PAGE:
The plot is a major factor used when contrasting the play to the film. However, Shakespeare’s strong and clever use of foreshadowing and dramatic irony, such as the Friar’s caution, “wisely and slowly, they stumble who run fast” (2.3.95), an example of dramatic irony in the film is the close up of Romeo unknowingly stepping on a fatal letter, preparing the audience for the worst, making them anxious of the result of the star-cross lover’s affair. This shows the mindlessness of youth in modern times. Furthermore, Luhrmann’s use of jump cuts and fast cross cuts of the Montagues and the Capulets, followed by camera tracking the argument and action, creates a violent tone in the opening scene developing the same level of anticipation from the audience, creating a pessimistic outlook. However, due to the extensive detail in the play, not all features that mature the tragedy are in the film, including the death of Lady Montague, “Grief of my son’s exile hath stopped her breath” (5.3.210). This dramatic metaphor strongly developed the emotion in the story and provided additional catharsis for the audience, hence developing one of the priorities of a tragedy. These features stress the effect fate has on the star-crossed lovers, helping to convey how powerless youth are against fate.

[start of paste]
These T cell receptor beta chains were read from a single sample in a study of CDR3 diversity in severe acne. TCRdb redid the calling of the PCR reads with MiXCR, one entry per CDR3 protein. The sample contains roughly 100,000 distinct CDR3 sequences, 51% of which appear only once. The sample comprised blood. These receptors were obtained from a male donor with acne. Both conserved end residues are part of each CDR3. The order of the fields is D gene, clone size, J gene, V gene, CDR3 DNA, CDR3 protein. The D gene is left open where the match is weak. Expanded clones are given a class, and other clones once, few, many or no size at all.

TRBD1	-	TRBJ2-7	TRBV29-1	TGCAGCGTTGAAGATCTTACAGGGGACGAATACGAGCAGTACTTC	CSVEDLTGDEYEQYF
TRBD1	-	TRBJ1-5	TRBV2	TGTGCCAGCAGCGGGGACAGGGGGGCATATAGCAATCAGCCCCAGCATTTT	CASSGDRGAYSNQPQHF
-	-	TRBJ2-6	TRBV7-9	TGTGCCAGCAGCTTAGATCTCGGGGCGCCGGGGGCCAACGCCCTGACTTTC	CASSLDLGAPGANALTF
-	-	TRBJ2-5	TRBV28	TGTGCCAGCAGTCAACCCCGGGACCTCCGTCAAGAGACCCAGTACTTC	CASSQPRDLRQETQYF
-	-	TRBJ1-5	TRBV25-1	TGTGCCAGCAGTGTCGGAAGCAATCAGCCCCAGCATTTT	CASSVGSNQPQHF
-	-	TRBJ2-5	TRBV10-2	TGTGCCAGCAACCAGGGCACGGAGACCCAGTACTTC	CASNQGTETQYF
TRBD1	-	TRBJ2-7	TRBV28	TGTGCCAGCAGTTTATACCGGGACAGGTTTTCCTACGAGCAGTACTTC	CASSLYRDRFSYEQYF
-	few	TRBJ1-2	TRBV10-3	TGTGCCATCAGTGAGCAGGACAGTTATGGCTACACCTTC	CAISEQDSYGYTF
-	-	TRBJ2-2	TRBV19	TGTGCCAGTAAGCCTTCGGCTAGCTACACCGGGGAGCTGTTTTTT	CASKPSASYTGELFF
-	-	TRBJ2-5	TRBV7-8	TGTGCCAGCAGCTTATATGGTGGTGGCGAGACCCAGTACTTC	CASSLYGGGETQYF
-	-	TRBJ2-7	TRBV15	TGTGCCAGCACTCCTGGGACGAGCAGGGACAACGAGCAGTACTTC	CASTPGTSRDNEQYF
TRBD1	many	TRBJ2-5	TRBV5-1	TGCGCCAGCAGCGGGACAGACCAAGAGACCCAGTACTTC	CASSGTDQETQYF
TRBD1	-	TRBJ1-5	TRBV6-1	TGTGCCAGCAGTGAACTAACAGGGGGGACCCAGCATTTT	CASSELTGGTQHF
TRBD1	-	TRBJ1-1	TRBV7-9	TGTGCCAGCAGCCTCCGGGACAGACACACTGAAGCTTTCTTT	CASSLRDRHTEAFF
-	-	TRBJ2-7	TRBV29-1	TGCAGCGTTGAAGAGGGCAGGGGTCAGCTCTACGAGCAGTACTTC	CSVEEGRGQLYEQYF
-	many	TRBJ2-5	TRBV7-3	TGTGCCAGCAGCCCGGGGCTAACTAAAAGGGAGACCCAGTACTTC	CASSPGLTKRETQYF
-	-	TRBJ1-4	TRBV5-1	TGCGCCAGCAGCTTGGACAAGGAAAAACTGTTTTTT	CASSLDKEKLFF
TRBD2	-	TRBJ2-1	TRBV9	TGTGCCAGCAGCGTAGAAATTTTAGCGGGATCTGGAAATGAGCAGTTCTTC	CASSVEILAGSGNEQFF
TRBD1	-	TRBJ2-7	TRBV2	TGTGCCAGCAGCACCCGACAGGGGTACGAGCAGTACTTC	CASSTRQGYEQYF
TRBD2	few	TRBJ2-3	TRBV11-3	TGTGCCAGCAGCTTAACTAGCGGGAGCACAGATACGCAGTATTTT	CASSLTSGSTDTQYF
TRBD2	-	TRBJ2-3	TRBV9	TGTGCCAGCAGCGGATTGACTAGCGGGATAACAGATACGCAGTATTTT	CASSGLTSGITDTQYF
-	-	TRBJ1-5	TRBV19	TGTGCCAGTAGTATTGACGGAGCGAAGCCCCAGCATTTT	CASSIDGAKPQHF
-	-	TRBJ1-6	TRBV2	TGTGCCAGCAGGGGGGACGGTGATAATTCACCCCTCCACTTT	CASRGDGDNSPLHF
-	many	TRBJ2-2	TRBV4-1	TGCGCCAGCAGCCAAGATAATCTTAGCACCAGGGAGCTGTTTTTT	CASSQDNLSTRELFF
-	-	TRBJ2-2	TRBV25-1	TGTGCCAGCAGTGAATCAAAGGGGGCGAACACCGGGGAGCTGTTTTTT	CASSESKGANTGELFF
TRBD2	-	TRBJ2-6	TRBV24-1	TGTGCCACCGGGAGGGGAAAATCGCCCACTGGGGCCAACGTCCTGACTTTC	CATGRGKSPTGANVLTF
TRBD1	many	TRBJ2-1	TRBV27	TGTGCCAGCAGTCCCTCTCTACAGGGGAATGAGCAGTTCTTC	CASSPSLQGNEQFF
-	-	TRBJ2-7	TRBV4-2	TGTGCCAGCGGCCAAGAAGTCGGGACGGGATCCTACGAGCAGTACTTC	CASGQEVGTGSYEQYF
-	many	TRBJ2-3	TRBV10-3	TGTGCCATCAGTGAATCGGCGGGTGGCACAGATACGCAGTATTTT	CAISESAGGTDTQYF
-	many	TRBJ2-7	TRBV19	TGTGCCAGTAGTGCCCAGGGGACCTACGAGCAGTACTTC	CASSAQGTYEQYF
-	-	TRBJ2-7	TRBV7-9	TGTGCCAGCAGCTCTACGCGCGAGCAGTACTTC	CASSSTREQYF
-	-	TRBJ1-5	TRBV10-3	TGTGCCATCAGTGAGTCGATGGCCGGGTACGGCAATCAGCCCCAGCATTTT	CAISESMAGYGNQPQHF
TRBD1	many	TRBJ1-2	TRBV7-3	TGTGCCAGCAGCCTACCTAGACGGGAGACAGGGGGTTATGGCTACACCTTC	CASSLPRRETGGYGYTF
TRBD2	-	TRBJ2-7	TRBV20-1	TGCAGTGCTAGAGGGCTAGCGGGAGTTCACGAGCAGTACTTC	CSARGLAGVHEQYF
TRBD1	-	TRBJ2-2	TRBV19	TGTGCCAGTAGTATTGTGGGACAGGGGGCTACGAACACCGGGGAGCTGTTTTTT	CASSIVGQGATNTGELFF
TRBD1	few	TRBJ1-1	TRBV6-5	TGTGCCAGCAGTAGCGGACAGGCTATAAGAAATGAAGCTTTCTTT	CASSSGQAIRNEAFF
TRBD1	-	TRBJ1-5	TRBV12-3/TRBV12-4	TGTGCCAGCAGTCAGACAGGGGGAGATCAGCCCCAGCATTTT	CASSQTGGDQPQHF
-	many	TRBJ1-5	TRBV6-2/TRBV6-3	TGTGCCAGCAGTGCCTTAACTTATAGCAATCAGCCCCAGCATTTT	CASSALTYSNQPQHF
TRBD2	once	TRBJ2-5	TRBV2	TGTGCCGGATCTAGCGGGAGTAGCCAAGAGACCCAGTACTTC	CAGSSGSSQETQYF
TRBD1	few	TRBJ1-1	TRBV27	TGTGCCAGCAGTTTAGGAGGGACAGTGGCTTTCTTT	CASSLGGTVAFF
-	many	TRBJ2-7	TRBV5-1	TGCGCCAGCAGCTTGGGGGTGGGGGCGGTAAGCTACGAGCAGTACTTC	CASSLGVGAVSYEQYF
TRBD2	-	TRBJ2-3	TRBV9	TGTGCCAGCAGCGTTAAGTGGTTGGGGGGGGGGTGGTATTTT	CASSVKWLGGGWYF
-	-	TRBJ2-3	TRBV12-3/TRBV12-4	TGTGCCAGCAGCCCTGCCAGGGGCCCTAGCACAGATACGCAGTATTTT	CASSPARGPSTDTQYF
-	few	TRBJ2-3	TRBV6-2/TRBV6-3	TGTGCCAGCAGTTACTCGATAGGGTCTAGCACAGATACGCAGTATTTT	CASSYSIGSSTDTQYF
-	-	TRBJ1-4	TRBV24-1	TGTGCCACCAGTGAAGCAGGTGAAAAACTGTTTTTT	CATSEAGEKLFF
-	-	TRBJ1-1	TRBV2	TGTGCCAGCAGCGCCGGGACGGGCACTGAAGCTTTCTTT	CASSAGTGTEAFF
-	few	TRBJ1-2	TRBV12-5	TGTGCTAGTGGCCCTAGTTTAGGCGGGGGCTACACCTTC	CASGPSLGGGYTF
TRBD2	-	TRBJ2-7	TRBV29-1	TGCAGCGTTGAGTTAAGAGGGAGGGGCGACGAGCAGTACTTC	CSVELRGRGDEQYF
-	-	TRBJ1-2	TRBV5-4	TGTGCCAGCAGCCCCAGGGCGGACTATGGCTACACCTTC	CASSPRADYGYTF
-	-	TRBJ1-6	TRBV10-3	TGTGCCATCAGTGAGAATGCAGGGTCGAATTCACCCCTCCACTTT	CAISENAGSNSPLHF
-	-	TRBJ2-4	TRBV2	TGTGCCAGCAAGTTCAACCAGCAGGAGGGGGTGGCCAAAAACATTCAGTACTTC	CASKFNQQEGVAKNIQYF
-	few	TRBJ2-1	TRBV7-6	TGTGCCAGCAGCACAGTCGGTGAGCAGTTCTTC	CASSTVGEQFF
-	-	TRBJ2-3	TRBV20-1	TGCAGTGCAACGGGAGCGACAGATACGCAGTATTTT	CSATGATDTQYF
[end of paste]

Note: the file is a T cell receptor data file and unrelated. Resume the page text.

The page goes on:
In order to develop the plot, Shakespeare and Luhrmann explicitly create the characters to demonstrate the tragic consequences of fate. Both creators construct Tybalt as the antagonist by making him an obstruction to Romeo and Juliet’s love. “Come hither, covered with an antic face, To fleer and scorn at our solemnity? Now, by the shock and honor of my kin, To strike him dead I hold it not a sin” (1.5.55). Luhrmann uses a motif of Tybalt’s silver buckle and gun, creating a dangerous foil emphasising the violence of contempory youth. In Shakespeare’s version, Friar Laurence is portrayed as a wise elderly man, who gives accountable advice and is well intended as seen in the antithesis, “These violent delights have violent ends” (2.6.9) which foreshadows the tragic ending. However, Luhrmann represents the Friar differently in the film, Friar Laurence grows herbal remedies and mixes chemical concoctions reflecting the drug problems of the 1990s, justifiying the scene where he gives Juliet a potion. Although he is still portrayed as a well-intentioned man his physicality leads the audience to find him dubious and untrustworthy. The characters in both versions of Romeo and Juliet develop the tragedy by creating obstacles for both protagonists, Romeo and Juliet.
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